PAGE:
It’s easy to stand on the outside and criticize a person, a business, a CEO for decisions made. Even for those with a small scope into the inside world of a person’s mind, a business’s operations, and a CEO’s thought process make wild assumptions about what is thought to go on internally, based on the external “show”. Yes, I understand that as professional teams, the external show is ever more polished, finely tuned to share precisely what is meant to be shared, and stories do get bent to favor the authors.
However, I still believe that criticism is cheap, easy, and generally forwards no growth or action.
“_____ is a jerk.”
“What a stupid decision! He’s throwing it all away!”
“What a stupid decision! They’re ruining their team!”
“What a complete moron! A pompous jerk who is ruining something beautiful!”
Go ahead, spit your fire, fill your commentary with “shoulds” and “shouldn’ts”. After all, it’s what we humans like to do, right? Band together in agreement against a common enemy, in hopes that we may strengthen ourselves, seek acceptance, be “rebels” in small sects when in fact it is our rebellion that makes us homogenous.
I’ve had an opportunity to observe two professional cycling teams up close. One perhaps more controversial than another, but each controversial in their own right. Were they as effed up, crazy, obnoxious, arrogant or dumb as they might be made out to be? Both surprisingly and not-surprisingly, No!
I don’t know the inner workings of everything that can go on inside of an individual human’s mind, nor the collective mind that forms when people align for a common cause and goal.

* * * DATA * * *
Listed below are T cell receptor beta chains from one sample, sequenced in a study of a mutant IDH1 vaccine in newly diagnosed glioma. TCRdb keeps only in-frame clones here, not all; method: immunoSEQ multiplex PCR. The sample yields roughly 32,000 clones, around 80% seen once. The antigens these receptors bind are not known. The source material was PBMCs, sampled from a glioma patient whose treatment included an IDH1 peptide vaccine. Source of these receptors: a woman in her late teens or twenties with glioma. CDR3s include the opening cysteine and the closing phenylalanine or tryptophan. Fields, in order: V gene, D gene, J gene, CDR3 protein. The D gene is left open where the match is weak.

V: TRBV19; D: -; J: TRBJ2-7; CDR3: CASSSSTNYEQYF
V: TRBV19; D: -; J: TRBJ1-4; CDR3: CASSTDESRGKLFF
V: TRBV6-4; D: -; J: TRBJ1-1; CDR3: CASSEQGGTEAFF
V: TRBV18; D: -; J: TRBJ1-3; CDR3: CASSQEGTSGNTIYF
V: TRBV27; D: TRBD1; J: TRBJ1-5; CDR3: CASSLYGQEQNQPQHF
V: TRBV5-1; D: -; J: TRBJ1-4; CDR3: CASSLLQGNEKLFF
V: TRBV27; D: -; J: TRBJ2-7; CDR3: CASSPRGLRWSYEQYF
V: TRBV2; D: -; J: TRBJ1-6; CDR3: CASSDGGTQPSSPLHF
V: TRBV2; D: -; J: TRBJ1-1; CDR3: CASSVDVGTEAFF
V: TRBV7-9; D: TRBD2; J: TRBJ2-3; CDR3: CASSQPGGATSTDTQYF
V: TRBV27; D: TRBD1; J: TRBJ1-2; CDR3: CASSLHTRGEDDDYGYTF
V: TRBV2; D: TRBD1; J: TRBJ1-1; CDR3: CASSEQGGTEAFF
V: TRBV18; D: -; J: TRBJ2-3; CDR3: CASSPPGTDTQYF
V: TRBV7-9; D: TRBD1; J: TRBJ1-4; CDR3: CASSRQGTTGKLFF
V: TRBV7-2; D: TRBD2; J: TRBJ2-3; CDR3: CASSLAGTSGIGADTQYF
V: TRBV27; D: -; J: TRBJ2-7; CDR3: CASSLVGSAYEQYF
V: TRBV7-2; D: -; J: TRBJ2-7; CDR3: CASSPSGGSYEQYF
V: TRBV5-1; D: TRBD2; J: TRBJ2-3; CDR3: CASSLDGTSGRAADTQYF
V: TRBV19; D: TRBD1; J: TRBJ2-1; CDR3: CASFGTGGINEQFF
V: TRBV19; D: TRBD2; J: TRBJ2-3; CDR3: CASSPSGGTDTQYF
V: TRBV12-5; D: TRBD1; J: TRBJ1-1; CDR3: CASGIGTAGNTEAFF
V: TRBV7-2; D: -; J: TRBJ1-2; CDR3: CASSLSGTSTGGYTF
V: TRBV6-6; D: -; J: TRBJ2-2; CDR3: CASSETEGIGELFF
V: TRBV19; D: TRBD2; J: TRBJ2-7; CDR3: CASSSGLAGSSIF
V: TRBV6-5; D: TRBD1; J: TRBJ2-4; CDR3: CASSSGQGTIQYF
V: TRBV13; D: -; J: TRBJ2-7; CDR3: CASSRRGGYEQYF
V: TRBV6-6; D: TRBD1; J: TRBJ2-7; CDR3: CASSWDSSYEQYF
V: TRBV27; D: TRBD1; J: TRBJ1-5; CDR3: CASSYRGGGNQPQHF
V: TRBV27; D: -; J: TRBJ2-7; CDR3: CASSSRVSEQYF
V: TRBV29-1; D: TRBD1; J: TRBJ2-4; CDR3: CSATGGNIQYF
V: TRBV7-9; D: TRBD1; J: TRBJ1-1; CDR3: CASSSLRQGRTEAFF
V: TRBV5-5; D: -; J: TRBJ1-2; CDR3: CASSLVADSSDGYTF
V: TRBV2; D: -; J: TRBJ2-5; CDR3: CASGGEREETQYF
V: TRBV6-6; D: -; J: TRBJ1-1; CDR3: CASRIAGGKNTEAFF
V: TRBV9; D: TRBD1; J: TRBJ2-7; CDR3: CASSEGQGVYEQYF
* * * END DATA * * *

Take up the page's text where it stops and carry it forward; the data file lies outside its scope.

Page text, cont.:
But this I do know —Â before being so fast to criticize, I dare you to consider other points of view first. Why? What you learn may surprise you more than you think. Consider that what angers us about someone else is often the very thing something we dislike about ourselves. What we admire about another, is a characteristic that we have already cultivated within ourselves, or is something yet to be developed into our strengths.
What this can open up —Â taking in another’s view before quick criticism —Â is an opportunity for constructive conflict. There will be no conflict-free world, however, we can strive towards a world of constructive conflict.
This is the difference between spitting fire, and furthering a cause.
Next time you feel yourself wanting to take an acidic stab at someone, something, some company, a family member, stop. Understand that emotions are a hormonal reaction to a mental thought, hence the idea of “cooling off” or “walking it off” for at least 20 minutes to burn off hormones coursing through our bodies. Give yourself the opportunity to make a clear-headed assessment.
This is not to say that we should become homogenous, bland, unemotional robots. Instead, step back and see things from a centered and growth-oriented place. Oh wait, does that mean taking responsibility for our words? Yup, sure does. Are you up for the challenge?
Stand on your soapbox. Shout your opinions from the mountaintops.
Here’s my soapbox pitch: Quit breaking people down for sport, quit blowin’ hot air — create something already! Take the time to get to know people and what they stand for before just mouthing off.